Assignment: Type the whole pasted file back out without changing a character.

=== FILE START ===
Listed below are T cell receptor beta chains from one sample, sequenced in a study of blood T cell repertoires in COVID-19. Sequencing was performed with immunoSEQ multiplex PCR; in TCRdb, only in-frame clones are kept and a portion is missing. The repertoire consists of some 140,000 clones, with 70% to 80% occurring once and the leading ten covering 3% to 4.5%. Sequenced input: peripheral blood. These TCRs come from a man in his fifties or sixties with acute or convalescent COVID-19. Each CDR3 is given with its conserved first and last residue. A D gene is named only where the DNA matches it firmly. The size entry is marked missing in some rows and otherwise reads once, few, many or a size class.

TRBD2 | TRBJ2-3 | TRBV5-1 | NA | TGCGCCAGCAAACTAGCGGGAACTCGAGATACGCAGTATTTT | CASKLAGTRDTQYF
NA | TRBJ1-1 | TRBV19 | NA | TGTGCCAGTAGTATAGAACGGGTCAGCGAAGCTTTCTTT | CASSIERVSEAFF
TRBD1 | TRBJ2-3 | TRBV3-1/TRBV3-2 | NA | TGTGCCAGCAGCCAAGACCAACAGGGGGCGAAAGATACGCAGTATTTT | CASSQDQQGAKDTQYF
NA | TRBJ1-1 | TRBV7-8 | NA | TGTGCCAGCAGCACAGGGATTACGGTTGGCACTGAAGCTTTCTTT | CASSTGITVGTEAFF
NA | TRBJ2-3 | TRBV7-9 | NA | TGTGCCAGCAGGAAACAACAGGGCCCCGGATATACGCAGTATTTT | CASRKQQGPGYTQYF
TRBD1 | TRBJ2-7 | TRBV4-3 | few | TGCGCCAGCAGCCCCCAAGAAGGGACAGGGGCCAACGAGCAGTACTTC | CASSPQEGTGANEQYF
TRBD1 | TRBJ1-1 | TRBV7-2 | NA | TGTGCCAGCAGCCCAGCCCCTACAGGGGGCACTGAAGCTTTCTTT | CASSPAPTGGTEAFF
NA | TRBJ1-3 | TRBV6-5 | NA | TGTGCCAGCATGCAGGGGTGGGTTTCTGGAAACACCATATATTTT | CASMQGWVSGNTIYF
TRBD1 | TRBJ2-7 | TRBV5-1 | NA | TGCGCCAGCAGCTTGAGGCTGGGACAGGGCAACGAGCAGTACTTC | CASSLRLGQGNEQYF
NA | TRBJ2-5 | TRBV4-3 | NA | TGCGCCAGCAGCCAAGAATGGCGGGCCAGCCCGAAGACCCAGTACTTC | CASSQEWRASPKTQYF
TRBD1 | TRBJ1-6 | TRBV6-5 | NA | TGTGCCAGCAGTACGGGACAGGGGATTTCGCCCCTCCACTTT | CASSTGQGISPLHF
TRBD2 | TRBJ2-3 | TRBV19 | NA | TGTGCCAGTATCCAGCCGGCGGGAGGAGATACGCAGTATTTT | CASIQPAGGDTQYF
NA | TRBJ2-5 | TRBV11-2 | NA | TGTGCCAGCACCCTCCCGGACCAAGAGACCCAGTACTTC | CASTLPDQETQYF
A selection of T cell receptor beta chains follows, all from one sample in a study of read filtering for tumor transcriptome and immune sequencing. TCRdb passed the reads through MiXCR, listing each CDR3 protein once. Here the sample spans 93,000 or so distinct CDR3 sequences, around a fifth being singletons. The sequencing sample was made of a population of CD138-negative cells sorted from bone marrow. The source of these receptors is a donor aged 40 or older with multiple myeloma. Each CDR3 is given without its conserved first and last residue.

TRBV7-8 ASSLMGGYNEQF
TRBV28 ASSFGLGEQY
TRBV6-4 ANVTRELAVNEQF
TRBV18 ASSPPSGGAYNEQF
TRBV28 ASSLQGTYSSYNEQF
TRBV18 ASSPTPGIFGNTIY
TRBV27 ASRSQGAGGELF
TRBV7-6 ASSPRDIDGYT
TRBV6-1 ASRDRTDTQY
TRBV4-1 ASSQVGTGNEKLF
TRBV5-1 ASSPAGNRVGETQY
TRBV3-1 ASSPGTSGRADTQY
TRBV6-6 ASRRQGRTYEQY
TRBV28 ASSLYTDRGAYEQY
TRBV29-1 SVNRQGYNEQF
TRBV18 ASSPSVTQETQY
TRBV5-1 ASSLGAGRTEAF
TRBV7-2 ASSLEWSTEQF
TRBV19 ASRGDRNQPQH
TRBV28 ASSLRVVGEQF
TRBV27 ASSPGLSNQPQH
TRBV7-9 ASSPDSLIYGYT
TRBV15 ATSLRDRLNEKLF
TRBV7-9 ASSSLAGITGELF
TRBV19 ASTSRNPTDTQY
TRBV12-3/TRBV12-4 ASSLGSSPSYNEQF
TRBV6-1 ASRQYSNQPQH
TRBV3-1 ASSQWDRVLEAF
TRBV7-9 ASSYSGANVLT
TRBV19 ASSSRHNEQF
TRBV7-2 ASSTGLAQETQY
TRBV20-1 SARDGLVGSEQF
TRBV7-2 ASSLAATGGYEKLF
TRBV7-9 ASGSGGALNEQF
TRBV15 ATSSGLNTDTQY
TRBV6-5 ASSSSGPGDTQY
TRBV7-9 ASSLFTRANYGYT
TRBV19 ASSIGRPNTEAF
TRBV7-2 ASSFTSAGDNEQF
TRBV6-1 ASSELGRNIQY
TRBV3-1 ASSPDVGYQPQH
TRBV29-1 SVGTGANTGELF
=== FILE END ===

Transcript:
Listed below are T cell receptor beta chains from one sample, sequenced in a study of blood T cell repertoires in COVID-19. Sequencing was performed with immunoSEQ multiplex PCR; in TCRdb, only in-frame clones are kept and a portion is missing. The repertoire consists of some 140,000 clones, with 70% to 80% occurring once and the leading ten covering 3% to 4.5%. Sequenced input: peripheral blood. These TCRs come from a man in his fifties or sixties with acute or convalescent COVID-19. Each CDR3 is given with its conserved first and last residue. A D gene is named only where the DNA matches it firmly. The size entry is marked missing in some rows and otherwise reads once, few, many or a size class.

TRBD2 | TRBJ2-3 | TRBV5-1 | NA | TGCGCCAGCAAACTAGCGGGAACTCGAGATACGCAGTATTTT | CASKLAGTRDTQYF
NA | TRBJ1-1 | TRBV19 | NA | TGTGCCAGTAGTATAGAACGGGTCAGCGAAGCTTTCTTT | CASSIERVSEAFF
TRBD1 | TRBJ2-3 | TRBV3-1/TRBV3-2 | NA | TGTGCCAGCAGCCAAGACCAACAGGGGGCGAAAGATACGCAGTATTTT | CASSQDQQGAKDTQYF
NA | TRBJ1-1 | TRBV7-8 | NA | TGTGCCAGCAGCACAGGGATTACGGTTGGCACTGAAGCTTTCTTT | CASSTGITVGTEAFF
NA | TRBJ2-3 | TRBV7-9 | NA | TGTGCCAGCAGGAAACAACAGGGCCCCGGATATACGCAGTATTTT | CASRKQQGPGYTQYF
TRBD1 | TRBJ2-7 | TRBV4-3 | few | TGCGCCAGCAGCCCCCAAGAAGGGACAGGGGCCAACGAGCAGTACTTC | CASSPQEGTGANEQYF
TRBD1 | TRBJ1-1 | TRBV7-2 | NA | TGTGCCAGCAGCCCAGCCCCTACAGGGGGCACTGAAGCTTTCTTT | CASSPAPTGGTEAFF
NA | TRBJ1-3 | TRBV6-5 | NA | TGTGCCAGCATGCAGGGGTGGGTTTCTGGAAACACCATATATTTT | CASMQGWVSGNTIYF
TRBD1 | TRBJ2-7 | TRBV5-1 | NA | TGCGCCAGCAGCTTGAGGCTGGGACAGGGCAACGAGCAGTACTTC | CASSLRLGQGNEQYF
NA | TRBJ2-5 | TRBV4-3 | NA | TGCGCCAGCAGCCAAGAATGGCGGGCCAGCCCGAAGACCCAGTACTTC | CASSQEWRASPKTQYF
TRBD1 | TRBJ1-6 | TRBV6-5 | NA | TGTGCCAGCAGTACGGGACAGGGGATTTCGCCCCTCCACTTT | CASSTGQGISPLHF
TRBD2 | TRBJ2-3 | TRBV19 | NA | TGTGCCAGTATCCAGCCGGCGGGAGGAGATACGCAGTATTTT | CASIQPAGGDTQYF
NA | TRBJ2-5 | TRBV11-2 | NA | TGTGCCAGCACCCTCCCGGACCAAGAGACCCAGTACTTC | CASTLPDQETQYF
A selection of T cell receptor beta chains follows, all from one sample in a study of read filtering for tumor transcriptome and immune sequencing. TCRdb passed the reads through MiXCR, listing each CDR3 protein once. Here the sample spans 93,000 or so distinct CDR3 sequences, around a fifth being singletons. The sequencing sample was made of a population of CD138-negative cells sorted from bone marrow. The source of these receptors is a donor aged 40 or older with multiple myeloma. Each CDR3 is given without its conserved first and last residue.

TRBV7-8 ASSLMGGYNEQF
TRBV28 ASSFGLGEQY
TRBV6-4 ANVTRELAVNEQF
TRBV18 ASSPPSGGAYNEQF
TRBV28 ASSLQGTYSSYNEQF
TRBV18 ASSPTPGIFGNTIY
TRBV27 ASRSQGAGGELF
TRBV7-6 ASSPRDIDGYT
TRBV6-1 ASRDRTDTQY
TRBV4-1 ASSQVGTGNEKLF
TRBV5-1 ASSPAGNRVGETQY
TRBV3-1 ASSPGTSGRADTQY
TRBV6-6 ASRRQGRTYEQY
TRBV28 ASSLYTDRGAYEQY
TRBV29-1 SVNRQGYNEQF
TRBV18 ASSPSVTQETQY
TRBV5-1 ASSLGAGRTEAF
TRBV7-2 ASSLEWSTEQF
TRBV19 ASRGDRNQPQH
TRBV28 ASSLRVVGEQF
TRBV27 ASSPGLSNQPQH
TRBV7-9 ASSPDSLIYGYT
TRBV15 ATSLRDRLNEKLF
TRBV7-9 ASSSLAGITGELF
TRBV19 ASTSRNPTDTQY
TRBV12-3/TRBV12-4 ASSLGSSPSYNEQF
TRBV6-1 ASRQYSNQPQH
TRBV3-1 ASSQWDRVLEAF
TRBV7-9 ASSYSGANVLT
TRBV19 ASSSRHNEQF
TRBV7-2 ASSTGLAQETQY
TRBV20-1 SARDGLVGSEQF
TRBV7-2 ASSLAATGGYEKLF
TRBV7-9 ASGSGGALNEQF
TRBV15 ATSSGLNTDTQY
TRBV6-5 ASSSSGPGDTQY
TRBV7-9 ASSLFTRANYGYT
TRBV19 ASSIGRPNTEAF
TRBV7-2 ASSFTSAGDNEQF
TRBV6-1 ASSELGRNIQY
TRBV3-1 ASSPDVGYQPQH
TRBV29-1 SVGTGANTGELF